So my current conclusion (certainly open to informed or knowledgable correction) is that a Tacoma is totally legal to operate up to 6,000 lbs GVW. It may also be possible to operate up to 10,000 lbs (or perhaps even 16,000 lbs) but would violate FHWA classification rules and might then be subject to enforcement of some sort.

Not sure what regulation you'd run afoul, though, since a light truck license plate in Colorado is for any private vehicle with an open bed and an empty weight 16,000 lbs or less. And as a private use driver a CDL isn't required until your vehicle is 26,001 lbs.

Therefore the door sticker is IMO no more than a recommendation, although one may assume liabilities under our (and most states I'd guess) vague "unsafe" definition or perhaps from an insurance agent or possibly negligence (you are ignoring recommendations after all) in court if someone was hurt or killed. But I think in this case there appear to be a lot left open to interpretation.
 
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MOguy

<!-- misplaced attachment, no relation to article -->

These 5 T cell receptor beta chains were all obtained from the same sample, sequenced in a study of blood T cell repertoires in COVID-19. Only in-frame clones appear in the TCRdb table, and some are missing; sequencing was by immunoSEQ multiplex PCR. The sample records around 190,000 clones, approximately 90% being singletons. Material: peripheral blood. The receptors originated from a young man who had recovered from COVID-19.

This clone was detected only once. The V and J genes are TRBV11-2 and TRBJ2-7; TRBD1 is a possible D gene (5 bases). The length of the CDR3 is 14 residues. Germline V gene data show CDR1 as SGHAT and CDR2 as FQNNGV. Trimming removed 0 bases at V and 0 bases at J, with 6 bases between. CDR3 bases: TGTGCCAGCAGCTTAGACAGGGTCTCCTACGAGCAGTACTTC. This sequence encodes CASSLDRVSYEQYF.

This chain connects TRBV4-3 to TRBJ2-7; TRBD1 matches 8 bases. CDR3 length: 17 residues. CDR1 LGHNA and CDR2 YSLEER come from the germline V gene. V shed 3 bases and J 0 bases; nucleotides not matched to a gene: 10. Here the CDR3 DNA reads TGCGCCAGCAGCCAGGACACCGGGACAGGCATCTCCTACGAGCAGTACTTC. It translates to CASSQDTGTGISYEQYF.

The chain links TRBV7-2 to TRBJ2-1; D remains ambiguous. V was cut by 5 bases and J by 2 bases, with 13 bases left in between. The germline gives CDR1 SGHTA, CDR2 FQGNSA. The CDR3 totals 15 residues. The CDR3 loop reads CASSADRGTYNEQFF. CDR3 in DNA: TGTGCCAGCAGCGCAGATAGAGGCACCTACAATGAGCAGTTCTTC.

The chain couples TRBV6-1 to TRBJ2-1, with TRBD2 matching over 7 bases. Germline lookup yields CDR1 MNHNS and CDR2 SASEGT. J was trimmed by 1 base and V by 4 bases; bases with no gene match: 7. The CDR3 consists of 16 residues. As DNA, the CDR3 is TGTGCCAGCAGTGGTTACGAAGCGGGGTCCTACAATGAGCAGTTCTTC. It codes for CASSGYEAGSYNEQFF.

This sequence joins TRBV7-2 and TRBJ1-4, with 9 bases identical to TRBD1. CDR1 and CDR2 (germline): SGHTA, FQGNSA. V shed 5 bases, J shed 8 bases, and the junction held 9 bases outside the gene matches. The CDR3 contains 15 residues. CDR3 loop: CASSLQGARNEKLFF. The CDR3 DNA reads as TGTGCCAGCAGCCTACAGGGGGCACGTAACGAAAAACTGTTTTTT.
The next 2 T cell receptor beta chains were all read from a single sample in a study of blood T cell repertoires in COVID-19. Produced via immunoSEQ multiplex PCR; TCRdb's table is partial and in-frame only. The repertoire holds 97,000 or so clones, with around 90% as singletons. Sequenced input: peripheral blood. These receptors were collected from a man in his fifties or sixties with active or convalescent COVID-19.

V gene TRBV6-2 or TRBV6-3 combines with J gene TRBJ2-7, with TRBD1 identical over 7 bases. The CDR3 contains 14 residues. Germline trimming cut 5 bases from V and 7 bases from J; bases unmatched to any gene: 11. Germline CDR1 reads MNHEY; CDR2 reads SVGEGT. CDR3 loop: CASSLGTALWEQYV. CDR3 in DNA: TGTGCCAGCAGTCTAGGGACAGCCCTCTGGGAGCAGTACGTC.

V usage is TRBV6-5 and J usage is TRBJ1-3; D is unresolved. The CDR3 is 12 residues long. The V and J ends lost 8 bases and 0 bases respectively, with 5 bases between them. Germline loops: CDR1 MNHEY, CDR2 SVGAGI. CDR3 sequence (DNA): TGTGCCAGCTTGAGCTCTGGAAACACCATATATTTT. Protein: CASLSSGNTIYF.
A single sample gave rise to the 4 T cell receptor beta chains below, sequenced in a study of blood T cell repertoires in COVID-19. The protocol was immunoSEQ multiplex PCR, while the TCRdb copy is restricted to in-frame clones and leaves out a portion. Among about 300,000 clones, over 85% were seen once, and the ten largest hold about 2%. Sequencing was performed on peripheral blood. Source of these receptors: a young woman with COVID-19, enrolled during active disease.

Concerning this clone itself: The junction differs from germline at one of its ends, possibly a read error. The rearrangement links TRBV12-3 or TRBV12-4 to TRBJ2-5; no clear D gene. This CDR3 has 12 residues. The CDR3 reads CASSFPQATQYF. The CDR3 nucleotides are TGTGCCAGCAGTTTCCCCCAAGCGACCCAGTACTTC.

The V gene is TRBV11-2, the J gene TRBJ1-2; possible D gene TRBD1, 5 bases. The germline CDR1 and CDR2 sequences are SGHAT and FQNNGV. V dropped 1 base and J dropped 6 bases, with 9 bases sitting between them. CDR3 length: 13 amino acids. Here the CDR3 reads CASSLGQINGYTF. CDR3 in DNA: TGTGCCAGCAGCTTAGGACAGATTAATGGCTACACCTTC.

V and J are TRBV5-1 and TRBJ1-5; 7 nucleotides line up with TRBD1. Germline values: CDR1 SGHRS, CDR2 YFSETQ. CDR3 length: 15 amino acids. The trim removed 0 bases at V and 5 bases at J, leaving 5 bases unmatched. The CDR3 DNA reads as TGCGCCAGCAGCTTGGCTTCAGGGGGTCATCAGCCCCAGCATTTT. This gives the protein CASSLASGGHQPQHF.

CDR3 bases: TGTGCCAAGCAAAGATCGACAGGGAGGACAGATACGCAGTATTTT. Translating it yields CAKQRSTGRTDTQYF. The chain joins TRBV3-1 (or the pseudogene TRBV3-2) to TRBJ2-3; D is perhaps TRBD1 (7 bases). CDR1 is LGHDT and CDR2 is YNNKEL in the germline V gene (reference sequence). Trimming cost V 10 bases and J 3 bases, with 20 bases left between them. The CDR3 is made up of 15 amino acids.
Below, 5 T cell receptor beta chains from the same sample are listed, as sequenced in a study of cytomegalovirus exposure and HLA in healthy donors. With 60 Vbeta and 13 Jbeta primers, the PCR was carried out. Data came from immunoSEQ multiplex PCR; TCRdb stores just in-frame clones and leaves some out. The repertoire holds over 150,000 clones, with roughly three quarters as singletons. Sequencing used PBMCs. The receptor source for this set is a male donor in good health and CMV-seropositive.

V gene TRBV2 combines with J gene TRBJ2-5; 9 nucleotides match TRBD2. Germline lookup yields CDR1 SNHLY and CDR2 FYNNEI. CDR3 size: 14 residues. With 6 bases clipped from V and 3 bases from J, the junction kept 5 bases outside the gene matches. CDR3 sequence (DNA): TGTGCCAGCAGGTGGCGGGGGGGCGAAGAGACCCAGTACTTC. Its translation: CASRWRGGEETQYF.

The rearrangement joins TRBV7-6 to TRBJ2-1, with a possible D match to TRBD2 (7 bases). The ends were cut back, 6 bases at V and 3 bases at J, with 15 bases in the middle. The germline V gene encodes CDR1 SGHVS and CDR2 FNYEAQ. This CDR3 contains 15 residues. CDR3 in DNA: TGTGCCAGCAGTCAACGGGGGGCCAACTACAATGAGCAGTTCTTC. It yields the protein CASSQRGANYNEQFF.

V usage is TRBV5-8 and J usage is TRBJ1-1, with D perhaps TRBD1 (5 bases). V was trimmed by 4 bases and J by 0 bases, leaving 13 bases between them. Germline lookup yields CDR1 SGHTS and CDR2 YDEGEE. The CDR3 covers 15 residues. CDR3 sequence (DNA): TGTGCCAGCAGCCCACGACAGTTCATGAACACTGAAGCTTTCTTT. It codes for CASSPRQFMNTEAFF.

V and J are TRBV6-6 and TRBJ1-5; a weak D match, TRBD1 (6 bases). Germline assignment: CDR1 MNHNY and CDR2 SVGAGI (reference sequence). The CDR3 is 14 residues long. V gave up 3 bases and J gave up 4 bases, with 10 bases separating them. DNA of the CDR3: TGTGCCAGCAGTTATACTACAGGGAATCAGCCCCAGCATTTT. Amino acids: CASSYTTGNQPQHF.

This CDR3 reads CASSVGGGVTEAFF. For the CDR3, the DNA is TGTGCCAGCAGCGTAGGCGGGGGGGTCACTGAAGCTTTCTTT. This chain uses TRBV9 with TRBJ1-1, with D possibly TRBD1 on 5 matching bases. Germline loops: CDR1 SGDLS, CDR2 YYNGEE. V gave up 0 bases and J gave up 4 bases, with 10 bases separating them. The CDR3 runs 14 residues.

Explorer
I like to head out for a few days with my son and camp as I wheel. I head with a local group and I find it kind of funny how much crap people take.

I backpacked as a kid (Boy Scouts), I was in the Light Infantry for years and I drive a Wrangler. I learned how to pack light because I had to. I love the roof top tents, Awnings and kitchens people set up. I like watching a Transformer Movie as some of these people set up. People are getting out their pots and pans and making dinner in getting dark. My son and I are relaxing by the fire with our cans of Dinty Moore beef stew. Even at lunch people are pulling out colors and building sandwiches. We usually have MREs for lunch, pop-tarts and donuts for breakfast. I do have a little coffee pot and single burner stove, I am not completely uncivilized. I also have an awning made out of 2 - 4 foot pieces of PVC and an 8X10 tarp with a few bungee cords.

I can see it if your base camping for a few days. But we usually don't spend the night in the same place when we head out.

I do have a camper and when I take the family camp ground camping I do take everything, including the kitchen sink. But I am pulling a camper trailer with a tow vehicle that is more than adequate to handle the load.